Chapter 15 of title 23 of the Mississippi Code covers election contests, and has some pretty concrete answers to some of the things folks (including me) have been saying. Just for instance, I said from memory that there was no deadline for the contest, forgetting that this had been changed in 2012; there’s a deadline now. Here’s some things from the code:
Were there is an election covering more than one county, the challenge in the first instance is with the party’s state executive committee. A challenge must be filed there, reciting the grounds for the contest. If four members of the committee demand it, the chairman shall issue “his fiat” to the appropriate counties where issues are raised, and those are to issue findings and return a report. This is in Miss. Code § 23-15-923. If there is a deadline for filing this petition, I missed it.
I think this and other provisions in the code talking about state-wide challenges strongly imply a state-wide remedy, although the code is not explicit.
After that petition is filed and the commission either fails to meet or fails to promptly to give the relief required, the contestant can go to any of the counties challenged (big caveat here, noted below) and file a sworn petition challenging the election. The petition must be filed within ten days after the contest was filed with the election committee. “In no event shall a prayer for relief be filed in any court other than the appropriate circuit court as authorized in this section.” This is Miss. Code § 23-15-927. It seems to me to clearly state, for instance, that if the challenge does not involve votes in Hinds County, the challenge must not be filed there.
I cannot imagine how the state/county process described in Miss. Code § 23-15-923 can play out in ten days, so I’m guessing that a state challenge will proceed from the state committee not completing its job.
Miss. Code § 23-15-927 requires that the court petition may not be filed unless it bears the certificate of 2 practicing attorneys stating they have each made independent investigation of the protest and opine that the relief should be granted. This provision has long held to be jurisdictional, as has the requirement the petition be sworn.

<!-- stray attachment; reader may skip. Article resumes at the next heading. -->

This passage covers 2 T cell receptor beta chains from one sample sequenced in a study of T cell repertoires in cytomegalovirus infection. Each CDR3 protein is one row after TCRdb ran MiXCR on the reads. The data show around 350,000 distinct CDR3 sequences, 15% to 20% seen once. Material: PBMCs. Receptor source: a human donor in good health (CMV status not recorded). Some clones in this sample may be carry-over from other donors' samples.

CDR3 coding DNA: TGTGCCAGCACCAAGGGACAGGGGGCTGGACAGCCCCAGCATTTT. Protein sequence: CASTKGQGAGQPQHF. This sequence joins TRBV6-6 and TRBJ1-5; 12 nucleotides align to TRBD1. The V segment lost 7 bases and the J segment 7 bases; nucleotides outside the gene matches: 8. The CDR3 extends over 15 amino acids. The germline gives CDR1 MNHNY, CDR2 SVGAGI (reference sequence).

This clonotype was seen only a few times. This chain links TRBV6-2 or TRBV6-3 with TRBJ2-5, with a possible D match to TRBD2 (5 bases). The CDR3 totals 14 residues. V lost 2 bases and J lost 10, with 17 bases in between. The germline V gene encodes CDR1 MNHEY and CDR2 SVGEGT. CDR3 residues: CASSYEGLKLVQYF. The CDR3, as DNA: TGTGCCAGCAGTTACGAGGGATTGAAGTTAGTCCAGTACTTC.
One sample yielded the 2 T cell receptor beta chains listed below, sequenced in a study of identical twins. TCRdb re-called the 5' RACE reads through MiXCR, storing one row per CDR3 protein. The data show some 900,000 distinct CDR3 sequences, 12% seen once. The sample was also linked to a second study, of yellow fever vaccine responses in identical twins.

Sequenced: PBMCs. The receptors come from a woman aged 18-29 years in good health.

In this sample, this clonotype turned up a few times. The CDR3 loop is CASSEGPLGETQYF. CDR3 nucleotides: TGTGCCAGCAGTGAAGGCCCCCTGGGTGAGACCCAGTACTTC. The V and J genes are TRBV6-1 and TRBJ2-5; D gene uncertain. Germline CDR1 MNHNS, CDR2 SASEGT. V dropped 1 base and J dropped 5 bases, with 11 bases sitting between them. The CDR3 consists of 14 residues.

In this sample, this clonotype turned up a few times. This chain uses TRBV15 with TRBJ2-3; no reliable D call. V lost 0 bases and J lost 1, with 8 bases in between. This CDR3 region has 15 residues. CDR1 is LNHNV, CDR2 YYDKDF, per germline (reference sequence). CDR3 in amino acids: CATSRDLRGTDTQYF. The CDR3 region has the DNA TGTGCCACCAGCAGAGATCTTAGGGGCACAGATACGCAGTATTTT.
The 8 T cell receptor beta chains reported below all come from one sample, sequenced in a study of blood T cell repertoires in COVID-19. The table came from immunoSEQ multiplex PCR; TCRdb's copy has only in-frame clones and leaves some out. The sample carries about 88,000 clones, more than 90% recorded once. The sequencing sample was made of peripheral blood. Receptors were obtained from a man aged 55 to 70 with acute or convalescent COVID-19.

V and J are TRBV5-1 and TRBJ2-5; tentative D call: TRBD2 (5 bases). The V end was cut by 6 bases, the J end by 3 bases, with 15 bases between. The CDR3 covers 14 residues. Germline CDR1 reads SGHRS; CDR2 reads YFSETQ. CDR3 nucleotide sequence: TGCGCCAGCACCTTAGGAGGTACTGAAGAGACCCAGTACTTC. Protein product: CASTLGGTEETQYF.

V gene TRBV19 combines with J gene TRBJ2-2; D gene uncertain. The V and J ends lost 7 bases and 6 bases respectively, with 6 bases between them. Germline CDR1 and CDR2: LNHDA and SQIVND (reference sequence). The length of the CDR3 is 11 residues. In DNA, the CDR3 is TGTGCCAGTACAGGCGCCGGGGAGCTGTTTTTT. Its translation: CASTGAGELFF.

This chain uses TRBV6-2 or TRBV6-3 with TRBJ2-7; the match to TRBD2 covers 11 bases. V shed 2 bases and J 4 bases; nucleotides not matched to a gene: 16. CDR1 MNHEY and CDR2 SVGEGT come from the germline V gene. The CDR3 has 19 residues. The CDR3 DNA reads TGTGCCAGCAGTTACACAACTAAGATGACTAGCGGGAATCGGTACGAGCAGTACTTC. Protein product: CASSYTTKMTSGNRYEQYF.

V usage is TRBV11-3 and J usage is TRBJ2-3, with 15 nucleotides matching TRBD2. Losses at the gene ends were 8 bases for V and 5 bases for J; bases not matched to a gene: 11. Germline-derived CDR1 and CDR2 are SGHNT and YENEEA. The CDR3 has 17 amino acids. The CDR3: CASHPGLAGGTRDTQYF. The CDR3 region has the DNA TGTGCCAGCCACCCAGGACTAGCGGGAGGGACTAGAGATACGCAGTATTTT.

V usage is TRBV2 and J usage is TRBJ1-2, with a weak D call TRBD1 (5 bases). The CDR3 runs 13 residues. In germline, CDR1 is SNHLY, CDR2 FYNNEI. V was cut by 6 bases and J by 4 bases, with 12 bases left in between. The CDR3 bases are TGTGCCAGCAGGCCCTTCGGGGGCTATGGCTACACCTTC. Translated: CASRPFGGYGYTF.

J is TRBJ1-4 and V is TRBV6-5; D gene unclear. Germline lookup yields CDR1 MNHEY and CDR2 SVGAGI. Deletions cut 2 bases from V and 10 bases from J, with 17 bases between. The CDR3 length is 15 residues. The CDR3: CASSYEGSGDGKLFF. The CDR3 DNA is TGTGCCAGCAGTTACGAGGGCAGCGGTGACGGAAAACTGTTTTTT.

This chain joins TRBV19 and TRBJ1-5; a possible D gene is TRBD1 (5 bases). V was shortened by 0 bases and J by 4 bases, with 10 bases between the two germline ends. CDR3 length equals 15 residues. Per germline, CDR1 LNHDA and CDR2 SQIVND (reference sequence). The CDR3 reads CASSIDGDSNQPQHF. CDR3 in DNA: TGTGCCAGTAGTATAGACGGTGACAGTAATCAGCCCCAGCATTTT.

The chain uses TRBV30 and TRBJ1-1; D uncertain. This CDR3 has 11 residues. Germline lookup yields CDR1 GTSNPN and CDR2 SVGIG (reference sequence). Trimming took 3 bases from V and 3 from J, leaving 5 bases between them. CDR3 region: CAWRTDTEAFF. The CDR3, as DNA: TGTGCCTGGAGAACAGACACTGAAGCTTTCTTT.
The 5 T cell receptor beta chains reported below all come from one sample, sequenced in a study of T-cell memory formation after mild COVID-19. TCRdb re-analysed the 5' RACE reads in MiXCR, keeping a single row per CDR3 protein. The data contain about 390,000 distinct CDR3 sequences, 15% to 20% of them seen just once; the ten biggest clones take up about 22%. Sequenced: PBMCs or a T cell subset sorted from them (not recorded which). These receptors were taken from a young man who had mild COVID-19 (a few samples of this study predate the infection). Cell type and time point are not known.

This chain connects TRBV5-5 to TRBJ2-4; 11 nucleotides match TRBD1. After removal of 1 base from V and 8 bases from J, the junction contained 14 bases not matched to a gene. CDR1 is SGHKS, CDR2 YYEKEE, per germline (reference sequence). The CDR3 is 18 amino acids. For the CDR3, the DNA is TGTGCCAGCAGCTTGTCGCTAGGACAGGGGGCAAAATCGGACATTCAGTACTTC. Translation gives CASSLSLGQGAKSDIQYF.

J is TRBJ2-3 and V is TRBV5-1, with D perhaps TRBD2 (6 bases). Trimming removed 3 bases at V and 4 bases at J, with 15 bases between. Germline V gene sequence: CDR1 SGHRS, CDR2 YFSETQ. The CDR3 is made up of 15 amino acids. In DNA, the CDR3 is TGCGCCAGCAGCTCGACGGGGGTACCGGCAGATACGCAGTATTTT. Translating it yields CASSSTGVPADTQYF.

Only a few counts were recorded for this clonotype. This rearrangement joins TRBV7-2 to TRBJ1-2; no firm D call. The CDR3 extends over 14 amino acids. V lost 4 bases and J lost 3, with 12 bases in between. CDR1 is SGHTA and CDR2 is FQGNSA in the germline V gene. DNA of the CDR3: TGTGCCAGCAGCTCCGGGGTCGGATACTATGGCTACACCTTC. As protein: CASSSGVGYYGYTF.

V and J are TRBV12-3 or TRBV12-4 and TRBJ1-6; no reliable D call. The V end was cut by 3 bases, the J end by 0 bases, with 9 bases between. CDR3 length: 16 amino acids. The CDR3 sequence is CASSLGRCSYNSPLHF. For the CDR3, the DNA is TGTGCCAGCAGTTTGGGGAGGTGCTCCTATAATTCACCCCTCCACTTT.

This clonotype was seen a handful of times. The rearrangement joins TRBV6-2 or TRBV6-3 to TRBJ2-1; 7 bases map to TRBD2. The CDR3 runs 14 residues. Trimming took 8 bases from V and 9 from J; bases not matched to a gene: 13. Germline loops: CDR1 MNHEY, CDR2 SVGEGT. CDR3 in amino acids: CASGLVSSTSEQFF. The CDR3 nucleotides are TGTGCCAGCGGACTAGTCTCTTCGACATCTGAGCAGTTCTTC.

Here’s a quaint one the always-up-to-date Mississippi legislature left in place when it amended this specific statute in 2012: When a petition is filed, the circuit cleark “shall immediately, by registered letter or by telegraph or telephone or personally, notify the Chief Justice of the Supreme Court” so a judge can be appointed to hear the case. Miss. Code § 23-15-929.
Miss. Code § 23-15-931 sets for the procedure for the trial of the contest. It provides that if the petition alleges “wrong or irregularity” occurring only “within the state committee” the suit must be filed “in the circuit or chancery court of Hinds County.”
On this point, I am pretty confused. If there are no irregularities within the Hinds County vote in a state election, I read Miss. Code § 23-15-927 to require the challenge be in one of the counties where there were irregularities. The code does not imply a challenge based upon something the state committee did as opposed to challenge the votes and the voting process. Further, Miss. Code § 23-15-927 requires that the petition be filed in the circuit court. How did Hinds chancery get into the picture?
I’m assuming that any McDaniel challenge would have to take on Hinds County, but, if not, I’d be at an utter loss where to file this thing. I’d ignore the possibility of Hinds Chancery (who wants to resolve that riddle if you don’t have to?) but other than that would be at sea.